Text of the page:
Some people can fall asleep anywhere and everywhere, but others like me have trouble sleeping on airplanes. Earplugs work well at loud hotels, but they can only do so much on planes. For those who don’t sleep well while traveling, they often take the sleep medication Ambien. It makes most people wake up feeling refreshed, though the deep slumber doesn’t always last long.
I have taken Ambien for some overnight flights and it worked perfectly well; I feel asleep, got in a good five or six hours of snooze time, and felt more refreshed once we arrived at the destination. Unfortunately, Ambien can also cause some trouble.
The dark side
Ambien can be a fantastic tool for people who need help sleeping on a plane or adjusting to a new time zone in a new location. However, it does not come without its downsides. If you take Ambien but do not go to bed soon enough, you will essentially begin dreaming while you’re still awake. You will probably do and say silly things, some of which you won’t even remember later on (believe me, it’s happened to me several times). Even if you do go to bed right away, if you wake up in the middle of the sleep, it has been medically proven that you may hallucinate.
I was traveling with someone once who took Ambien for a day-time international flight. He woke up a few hours later while still under the influence of Ambien, was totally out of it, and said he felt like he was walking up and down the aisles talking to people. He was still strapped in his chair. He fell back asleep, and when he woke up hours later, he didn’t even remember that happening. There have been reports of people taking Ambien who eat in their sleep, and others who get in their cars and drive while in a dream state, many of whom get in accidents. I have taken Ambien before and not gotten in bed fast enough, and woke up the next morning and realized I had sent some emails the night before that read like jibberish. (Side note: If you take Ambien, turn off the computer).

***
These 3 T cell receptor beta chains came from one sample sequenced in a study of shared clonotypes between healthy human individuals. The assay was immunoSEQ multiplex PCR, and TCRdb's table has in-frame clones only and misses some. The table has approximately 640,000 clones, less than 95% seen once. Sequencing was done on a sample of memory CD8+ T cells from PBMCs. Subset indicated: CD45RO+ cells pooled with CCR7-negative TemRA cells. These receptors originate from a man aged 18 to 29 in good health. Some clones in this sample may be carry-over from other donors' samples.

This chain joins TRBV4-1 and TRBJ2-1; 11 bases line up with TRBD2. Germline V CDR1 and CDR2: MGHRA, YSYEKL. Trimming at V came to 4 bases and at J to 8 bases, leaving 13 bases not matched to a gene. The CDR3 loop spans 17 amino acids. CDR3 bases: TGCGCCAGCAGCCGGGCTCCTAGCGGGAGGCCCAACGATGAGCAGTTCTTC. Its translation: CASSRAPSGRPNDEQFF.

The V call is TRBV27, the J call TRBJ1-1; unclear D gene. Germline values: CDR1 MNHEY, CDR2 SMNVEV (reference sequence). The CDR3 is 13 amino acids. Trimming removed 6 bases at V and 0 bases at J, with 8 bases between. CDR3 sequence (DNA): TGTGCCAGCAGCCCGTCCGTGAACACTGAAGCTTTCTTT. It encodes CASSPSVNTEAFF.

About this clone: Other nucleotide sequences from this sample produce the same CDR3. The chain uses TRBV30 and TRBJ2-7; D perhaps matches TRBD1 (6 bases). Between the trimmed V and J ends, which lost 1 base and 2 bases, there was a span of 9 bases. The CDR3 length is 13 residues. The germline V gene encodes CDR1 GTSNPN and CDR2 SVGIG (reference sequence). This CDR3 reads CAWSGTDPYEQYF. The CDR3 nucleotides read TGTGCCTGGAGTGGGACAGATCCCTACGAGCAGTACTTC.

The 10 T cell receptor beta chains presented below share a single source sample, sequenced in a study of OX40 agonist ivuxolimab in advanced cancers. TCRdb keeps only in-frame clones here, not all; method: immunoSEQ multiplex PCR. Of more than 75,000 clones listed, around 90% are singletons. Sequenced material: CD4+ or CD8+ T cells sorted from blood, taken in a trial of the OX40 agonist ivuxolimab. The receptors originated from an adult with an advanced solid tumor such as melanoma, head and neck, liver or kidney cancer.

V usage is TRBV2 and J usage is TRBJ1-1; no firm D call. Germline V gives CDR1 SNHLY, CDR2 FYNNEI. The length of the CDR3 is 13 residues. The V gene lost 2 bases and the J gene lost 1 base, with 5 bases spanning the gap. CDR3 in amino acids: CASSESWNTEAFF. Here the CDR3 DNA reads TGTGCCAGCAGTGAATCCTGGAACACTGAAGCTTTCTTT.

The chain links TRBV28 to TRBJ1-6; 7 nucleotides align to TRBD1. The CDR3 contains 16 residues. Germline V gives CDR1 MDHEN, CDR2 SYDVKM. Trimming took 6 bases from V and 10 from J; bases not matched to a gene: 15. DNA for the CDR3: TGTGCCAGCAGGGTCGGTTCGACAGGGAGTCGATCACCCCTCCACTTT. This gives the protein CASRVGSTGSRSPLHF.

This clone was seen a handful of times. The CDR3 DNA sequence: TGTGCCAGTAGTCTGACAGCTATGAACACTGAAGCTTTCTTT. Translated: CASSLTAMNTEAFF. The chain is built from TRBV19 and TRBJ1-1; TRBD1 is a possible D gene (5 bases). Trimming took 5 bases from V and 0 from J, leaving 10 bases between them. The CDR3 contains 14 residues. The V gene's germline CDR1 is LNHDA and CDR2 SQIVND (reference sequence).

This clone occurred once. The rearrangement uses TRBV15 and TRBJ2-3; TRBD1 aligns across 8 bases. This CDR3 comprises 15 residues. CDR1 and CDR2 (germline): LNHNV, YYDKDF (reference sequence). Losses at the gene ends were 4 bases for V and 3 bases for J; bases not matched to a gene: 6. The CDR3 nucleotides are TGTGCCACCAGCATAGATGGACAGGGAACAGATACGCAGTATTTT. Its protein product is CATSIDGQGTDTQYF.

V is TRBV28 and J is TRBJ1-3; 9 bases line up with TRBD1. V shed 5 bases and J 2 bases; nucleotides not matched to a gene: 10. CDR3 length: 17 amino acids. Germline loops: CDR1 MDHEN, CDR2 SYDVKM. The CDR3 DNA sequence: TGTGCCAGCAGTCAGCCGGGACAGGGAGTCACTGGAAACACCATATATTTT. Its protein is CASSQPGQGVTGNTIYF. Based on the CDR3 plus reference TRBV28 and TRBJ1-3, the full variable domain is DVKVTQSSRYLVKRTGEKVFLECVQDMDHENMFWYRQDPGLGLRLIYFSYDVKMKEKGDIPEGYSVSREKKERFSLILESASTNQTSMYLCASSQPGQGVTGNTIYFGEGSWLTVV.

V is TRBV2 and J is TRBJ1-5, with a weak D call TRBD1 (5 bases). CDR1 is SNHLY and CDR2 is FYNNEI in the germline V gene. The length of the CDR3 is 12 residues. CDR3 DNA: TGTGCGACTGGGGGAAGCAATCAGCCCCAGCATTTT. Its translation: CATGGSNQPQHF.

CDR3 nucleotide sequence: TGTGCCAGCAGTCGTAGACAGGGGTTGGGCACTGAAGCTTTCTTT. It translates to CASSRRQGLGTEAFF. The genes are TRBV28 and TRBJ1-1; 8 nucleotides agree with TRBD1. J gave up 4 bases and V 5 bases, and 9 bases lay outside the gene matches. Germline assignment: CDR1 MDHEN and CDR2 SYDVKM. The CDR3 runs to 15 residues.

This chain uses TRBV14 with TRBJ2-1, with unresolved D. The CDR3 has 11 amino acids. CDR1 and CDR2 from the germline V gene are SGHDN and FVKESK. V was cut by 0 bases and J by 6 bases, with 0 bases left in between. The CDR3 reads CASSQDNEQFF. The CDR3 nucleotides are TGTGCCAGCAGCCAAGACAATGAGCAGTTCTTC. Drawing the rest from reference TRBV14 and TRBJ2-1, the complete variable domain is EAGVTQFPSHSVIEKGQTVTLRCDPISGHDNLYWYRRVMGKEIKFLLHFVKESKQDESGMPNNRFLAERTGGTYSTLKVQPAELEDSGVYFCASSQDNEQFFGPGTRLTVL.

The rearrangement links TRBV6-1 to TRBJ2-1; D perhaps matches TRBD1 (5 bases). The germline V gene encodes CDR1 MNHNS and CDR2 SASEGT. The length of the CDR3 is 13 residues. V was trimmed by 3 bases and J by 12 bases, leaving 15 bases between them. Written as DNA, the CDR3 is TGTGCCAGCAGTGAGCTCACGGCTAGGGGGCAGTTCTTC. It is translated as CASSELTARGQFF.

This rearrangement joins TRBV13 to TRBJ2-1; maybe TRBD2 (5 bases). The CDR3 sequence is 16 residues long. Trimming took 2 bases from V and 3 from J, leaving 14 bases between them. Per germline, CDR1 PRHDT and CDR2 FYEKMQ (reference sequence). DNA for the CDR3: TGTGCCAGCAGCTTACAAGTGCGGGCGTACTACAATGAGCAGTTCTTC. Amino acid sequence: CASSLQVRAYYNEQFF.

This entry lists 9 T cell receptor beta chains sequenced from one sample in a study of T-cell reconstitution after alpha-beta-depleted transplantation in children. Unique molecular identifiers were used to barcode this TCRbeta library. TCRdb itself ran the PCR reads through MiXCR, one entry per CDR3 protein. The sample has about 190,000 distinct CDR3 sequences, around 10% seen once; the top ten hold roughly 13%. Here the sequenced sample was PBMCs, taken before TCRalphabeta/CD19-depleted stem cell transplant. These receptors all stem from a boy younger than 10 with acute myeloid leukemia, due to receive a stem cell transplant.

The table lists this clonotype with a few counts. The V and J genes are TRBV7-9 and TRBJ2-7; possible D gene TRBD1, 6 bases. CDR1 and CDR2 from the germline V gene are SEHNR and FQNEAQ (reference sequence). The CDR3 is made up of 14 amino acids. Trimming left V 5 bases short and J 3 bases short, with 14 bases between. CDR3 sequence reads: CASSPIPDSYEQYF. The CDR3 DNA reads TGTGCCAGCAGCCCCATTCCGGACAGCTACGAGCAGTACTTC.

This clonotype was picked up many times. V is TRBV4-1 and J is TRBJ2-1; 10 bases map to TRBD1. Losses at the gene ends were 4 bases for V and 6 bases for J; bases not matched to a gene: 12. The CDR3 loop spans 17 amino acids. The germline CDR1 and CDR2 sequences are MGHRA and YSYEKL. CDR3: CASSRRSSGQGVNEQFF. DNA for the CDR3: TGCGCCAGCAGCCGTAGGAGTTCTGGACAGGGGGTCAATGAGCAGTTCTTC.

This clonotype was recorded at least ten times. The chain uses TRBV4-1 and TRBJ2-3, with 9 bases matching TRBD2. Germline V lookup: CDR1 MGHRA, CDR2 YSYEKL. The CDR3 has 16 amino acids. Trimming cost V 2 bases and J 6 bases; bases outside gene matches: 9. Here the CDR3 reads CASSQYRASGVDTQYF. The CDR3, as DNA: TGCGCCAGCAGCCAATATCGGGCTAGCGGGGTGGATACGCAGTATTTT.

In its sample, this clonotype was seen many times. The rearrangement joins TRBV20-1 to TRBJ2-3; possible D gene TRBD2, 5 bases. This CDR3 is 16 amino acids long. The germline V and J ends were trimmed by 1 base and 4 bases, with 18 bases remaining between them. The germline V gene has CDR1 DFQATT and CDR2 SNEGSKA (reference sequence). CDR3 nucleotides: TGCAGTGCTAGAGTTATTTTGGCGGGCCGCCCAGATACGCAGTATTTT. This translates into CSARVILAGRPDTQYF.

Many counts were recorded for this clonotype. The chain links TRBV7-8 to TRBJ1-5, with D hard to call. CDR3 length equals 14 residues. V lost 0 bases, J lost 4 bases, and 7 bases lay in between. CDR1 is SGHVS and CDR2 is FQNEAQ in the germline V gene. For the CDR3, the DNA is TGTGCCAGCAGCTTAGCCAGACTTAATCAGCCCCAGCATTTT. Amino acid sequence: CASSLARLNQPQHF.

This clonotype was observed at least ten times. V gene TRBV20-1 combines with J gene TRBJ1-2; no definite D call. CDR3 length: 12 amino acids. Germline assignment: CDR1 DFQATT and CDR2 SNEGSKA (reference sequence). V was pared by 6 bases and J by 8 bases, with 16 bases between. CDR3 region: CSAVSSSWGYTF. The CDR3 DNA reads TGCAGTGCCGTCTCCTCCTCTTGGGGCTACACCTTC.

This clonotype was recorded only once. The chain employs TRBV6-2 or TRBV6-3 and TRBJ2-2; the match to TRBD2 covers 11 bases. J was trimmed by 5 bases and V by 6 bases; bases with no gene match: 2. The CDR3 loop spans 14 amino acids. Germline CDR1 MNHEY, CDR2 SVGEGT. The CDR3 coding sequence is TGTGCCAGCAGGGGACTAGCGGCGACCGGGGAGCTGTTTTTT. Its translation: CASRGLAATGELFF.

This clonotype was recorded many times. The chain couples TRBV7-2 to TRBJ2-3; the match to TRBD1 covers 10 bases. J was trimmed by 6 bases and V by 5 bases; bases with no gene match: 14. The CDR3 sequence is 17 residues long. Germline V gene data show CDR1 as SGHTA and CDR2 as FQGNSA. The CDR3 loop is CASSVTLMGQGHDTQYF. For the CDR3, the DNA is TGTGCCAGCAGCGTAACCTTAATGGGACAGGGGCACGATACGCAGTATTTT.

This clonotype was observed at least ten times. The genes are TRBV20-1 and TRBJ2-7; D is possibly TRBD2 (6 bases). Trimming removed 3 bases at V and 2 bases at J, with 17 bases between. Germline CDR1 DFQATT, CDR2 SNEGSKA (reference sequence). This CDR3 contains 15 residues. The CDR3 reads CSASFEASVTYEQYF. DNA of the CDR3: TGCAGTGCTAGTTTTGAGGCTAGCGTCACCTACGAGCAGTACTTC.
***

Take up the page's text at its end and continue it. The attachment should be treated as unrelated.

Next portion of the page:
While you are not likely to get into a car or write cryptic emails while you are on a plane, you can still find yourself in embarrassing situations. Someone else close to me told me about a recent situation in which she took Ambien on a plane and awoke hours later to realize that she had been leaning on a fellow passenger and drooling on him while in a deep Ambien sleep.
How to use Ambien wisely while traveling
If you do decide to take Ambien while traveling, you need to be very careful. I am not a doctor, but this information comes from my experiences and the experiences of people I know.
- Do not take Ambien on a plane or train if you are traveling alone; it puts you in a very vulnerable situation. Only take Ambien if you are traveling with someone you trust, who can watch your back if you wake up confused or do something silly.
- Do not take Ambien on a short flight. It stays in your system for several hours (usually four hours minimum, though it can last up to eight), so if you take it on a very short flight, you risk waking up before the Ambien has worn off, and it won’t be pretty.
- If you take Ambien, take the regular form – not extended release (Ambien CR). It stays in your system much longer and can make you groggy for a long time. I made this mistake once in Scotland; it was my first night there and I wanted to sleep a full night and normalize. It caused me to sleep in well into the next afternoon, which is very uncharacteristic of me. Normal Ambien wears off, but extended release can overstay its welcome.